most of my friends and it was easy to pretend another adventure was just
starting. We had our first taste of Canadian cuisine in a month together (we
went to Timmies) and we all watched as our friends reunited with their
families. To say it was bittersweet would be an understatement.
Personally, I went home, had a 45 minute shower, and
promptly fell asleep. It was 5pm. When I woke up two hours later (or so I
thought) I was a little confused as to where my family had gone, since we
always stay up late. It was actually 7am; I'd been asleep for more than ten
hours and hadn't realized it.
I've spent the last two days sleeping, organizing
pictures and talking to my contingent buddies. My family has taken my
reappearance in stride; it's been quiet here. My scars and bruises from
brick-tossing are fading and so is my sunburn from Mombasa. Slowly, the
physical evidence of my month in Kenya is disappearing, but I know that for me
and for 23 others, the mental and emotional effects will never fade."
What are your final thoughts looking back on the entire trip?
It was pretty chill.
Totally worth it.
"I wish it wasn't over.
I want to go back and finish building the clinic.
It was the most amazing experience of my life and I am
so happy I got to share it with the people I did.
I want to go back.
It changed my life. It changed who I am and how I look
Andrea Loughlean - Medical Advisor
I learned a lot of life changing lessons and met a lot
of lifelong friends during my time in Kenya. I wouldn’t change a thing even if
I had the chance and I would do it all again tomorrow if given the opportunity.
This trip was an eye opener in so many ways and was nothing short of amazing to
say the least.
It was an amazing and life changing experience.
Absolutely amazing, with fantastic and outgoing people
and leadership and I can't wait to share the next trip with some of these
The trip was incredibly eye opening and it was
interesting witnessing the contrast between the two cultures.The group was
amazing and I hope to see you all at some future event (just hurt yourself and
I might be there).
Now that the trip is over, I really, really miss it.
Looking at all the pictures of the trip, I realize just how amazing it was. It
truly was a once-in-a-lifetime
experience. I'm going to miss Kenya, but I'm especially going to miss
all the people who really made the trip so fantastic.
Alanna Cunningham Rogers
"Oh. My. Lord.
Where can I even begin? Words are paltry, jaded things
that can not begin to capture the magnitude of what they describe. Ink on paper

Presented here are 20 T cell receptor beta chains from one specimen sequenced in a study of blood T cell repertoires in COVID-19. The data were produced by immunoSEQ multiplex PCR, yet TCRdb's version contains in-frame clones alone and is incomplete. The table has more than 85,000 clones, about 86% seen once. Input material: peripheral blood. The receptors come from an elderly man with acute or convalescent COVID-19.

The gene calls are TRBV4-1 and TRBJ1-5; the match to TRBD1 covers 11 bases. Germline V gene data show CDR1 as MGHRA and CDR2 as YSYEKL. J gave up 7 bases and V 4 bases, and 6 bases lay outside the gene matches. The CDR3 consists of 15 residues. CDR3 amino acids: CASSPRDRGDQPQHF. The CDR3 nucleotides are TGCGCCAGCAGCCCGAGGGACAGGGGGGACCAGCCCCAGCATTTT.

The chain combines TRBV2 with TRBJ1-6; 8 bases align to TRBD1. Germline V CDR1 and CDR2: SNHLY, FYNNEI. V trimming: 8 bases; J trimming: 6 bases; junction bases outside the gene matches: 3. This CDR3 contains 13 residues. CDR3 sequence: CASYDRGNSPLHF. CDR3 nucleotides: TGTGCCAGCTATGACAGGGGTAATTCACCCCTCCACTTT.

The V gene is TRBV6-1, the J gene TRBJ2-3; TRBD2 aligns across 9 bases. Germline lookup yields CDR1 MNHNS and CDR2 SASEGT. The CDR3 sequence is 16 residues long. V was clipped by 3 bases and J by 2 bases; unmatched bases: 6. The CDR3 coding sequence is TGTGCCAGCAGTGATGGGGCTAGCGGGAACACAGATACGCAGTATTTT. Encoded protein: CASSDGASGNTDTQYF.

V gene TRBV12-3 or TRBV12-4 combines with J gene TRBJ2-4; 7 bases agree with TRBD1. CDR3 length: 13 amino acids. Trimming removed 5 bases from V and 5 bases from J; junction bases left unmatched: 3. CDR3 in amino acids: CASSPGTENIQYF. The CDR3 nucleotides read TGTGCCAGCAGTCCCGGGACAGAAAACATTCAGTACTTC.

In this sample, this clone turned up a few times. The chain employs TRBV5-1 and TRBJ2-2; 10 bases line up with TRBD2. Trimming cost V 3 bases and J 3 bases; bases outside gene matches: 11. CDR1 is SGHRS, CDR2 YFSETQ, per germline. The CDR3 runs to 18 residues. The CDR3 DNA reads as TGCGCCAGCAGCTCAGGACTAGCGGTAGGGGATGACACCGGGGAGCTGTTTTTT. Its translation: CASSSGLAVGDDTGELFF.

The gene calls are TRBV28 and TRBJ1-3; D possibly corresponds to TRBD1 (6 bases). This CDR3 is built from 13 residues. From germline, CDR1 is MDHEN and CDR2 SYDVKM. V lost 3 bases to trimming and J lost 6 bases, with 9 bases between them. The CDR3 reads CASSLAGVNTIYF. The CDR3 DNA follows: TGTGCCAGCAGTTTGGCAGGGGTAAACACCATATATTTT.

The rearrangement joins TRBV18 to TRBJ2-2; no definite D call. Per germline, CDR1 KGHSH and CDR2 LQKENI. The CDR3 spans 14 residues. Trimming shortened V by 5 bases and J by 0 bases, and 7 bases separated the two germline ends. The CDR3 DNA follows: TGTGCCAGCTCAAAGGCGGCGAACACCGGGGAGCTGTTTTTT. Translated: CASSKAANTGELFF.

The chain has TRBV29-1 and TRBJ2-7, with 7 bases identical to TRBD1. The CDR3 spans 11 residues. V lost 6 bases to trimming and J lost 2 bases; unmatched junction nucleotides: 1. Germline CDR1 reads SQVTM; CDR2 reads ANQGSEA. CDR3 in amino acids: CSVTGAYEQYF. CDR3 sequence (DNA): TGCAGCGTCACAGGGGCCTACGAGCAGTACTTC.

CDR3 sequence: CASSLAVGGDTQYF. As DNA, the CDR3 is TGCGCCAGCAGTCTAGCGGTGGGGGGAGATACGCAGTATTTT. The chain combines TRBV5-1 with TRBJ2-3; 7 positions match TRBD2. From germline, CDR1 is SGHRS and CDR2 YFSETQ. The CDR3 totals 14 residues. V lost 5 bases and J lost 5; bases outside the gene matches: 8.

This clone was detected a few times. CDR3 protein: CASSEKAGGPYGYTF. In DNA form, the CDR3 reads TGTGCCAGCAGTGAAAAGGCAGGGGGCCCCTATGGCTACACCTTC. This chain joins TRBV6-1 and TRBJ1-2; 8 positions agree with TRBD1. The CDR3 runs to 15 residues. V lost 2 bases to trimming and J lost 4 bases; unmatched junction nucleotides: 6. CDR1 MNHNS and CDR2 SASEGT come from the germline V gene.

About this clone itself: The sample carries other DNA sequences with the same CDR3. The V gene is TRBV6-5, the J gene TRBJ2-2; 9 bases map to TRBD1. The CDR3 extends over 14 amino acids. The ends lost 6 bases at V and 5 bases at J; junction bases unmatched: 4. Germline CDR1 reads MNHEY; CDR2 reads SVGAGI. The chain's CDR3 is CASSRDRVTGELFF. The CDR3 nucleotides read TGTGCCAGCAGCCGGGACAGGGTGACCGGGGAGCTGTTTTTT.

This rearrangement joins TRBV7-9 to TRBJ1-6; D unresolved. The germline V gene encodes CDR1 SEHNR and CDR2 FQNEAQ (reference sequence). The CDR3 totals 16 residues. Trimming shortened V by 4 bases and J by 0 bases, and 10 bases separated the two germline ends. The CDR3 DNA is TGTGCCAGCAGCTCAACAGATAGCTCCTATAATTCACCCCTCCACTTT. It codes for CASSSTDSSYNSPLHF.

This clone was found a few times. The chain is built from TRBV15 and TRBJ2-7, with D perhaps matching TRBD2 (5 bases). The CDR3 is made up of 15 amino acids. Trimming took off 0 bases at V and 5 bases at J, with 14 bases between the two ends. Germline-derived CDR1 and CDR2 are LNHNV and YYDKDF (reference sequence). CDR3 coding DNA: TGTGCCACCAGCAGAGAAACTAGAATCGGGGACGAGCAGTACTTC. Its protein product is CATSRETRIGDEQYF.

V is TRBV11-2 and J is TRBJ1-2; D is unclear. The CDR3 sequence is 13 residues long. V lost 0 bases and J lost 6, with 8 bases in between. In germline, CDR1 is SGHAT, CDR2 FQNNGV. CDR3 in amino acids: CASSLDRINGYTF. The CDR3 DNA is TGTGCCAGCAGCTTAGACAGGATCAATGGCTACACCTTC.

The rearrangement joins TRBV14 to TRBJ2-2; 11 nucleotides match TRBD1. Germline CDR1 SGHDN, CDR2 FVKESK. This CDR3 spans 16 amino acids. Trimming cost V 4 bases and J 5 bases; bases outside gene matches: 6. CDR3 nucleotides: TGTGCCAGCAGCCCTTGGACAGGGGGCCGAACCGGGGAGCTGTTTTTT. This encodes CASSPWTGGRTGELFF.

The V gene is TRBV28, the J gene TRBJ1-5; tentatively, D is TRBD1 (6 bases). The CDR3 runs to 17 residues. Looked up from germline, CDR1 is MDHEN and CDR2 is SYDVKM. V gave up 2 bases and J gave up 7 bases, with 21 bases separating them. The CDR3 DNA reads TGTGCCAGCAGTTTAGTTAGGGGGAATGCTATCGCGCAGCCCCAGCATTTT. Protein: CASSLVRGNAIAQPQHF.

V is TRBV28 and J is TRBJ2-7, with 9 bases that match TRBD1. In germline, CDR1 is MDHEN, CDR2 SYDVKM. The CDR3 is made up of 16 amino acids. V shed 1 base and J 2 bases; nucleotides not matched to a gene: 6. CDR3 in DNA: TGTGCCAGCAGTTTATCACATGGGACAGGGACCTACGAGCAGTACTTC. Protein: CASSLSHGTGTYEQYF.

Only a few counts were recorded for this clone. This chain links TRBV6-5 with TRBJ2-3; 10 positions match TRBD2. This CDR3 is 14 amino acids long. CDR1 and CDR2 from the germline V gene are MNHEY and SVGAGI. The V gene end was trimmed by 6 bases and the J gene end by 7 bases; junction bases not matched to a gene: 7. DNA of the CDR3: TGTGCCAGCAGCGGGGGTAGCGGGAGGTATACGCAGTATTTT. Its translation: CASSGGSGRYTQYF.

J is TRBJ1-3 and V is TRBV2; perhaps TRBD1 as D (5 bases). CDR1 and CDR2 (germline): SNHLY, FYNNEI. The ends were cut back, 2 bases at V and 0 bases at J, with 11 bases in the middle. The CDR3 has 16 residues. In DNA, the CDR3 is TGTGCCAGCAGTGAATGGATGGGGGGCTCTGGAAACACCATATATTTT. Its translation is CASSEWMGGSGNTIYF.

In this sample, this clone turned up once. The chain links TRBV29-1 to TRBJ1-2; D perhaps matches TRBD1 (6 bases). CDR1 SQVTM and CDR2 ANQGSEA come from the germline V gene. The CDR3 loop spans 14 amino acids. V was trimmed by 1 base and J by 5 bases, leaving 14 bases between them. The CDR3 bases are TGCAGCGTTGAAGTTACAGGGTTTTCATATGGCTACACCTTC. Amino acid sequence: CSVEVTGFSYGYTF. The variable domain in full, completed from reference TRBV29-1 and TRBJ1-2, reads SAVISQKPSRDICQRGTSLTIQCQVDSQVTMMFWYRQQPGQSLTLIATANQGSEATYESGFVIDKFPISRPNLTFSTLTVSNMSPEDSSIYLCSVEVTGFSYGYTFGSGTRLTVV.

and pixels on a computer screen are poor substitutes for the real thing, and
the real thing is what we had. Life-changing is such an easy thing to say, but
it is another thing to truly experience it. Shiru will never be the same. WE
will never be the same.
We built the foundations of a clinic in a small town in
Africa. Our sweat and blood and grime were the last push the project needed to
change lives in that community for years to come.
We touched and fed and kissed giraffes. How many people
get to say that? And get to say oh, yeah, we also rode ostriches? And went snorkeling
in the Indian Ocean? We bargained with the best of them and (mostly) held our
own. We made friends with Kenyan scouts. We were proposed to. We learned how
many cows we were worth. We learned just
how far we could push ourselves in a day, and then pushed harder. We threw
bricks at each other. We survived Kenyan driving and learned to laugh in the
face of 18-wheeler trucks.
I'd like to say that we'll stick together, but I know
that's not the truth. While I'll be friends with everyone for life, I know
we'll grow apart, and that's what upsets me the most about the trip ending.
Time and school and work will make it hard, but I know I'll always be able to
look at the bracelet on my wrist and remember every single person who has an
Jamie Schaffler - Patrol Advisor
It was a fabulous experience. There are so many
memories, laughs and tears that were shared amongst the contingent that will
never be forgotten. I am so thankful that I had this experience and am counting
down the days until I can return once more to Africa.
an amazing experience. The team was incredible. Everyone connected extremely
well which made the whole experience so much better. Seeing what life is really
like in other parts of the world was mind blowing and it really helped to put
things in perspective. The leadership team was outstanding and handled the ever
changing situations extremely well. Communication was certainly something that
could have improved between the Kenyan and the Canadian leadership teams but
that didn't take away from the overall experience. This trip was definitely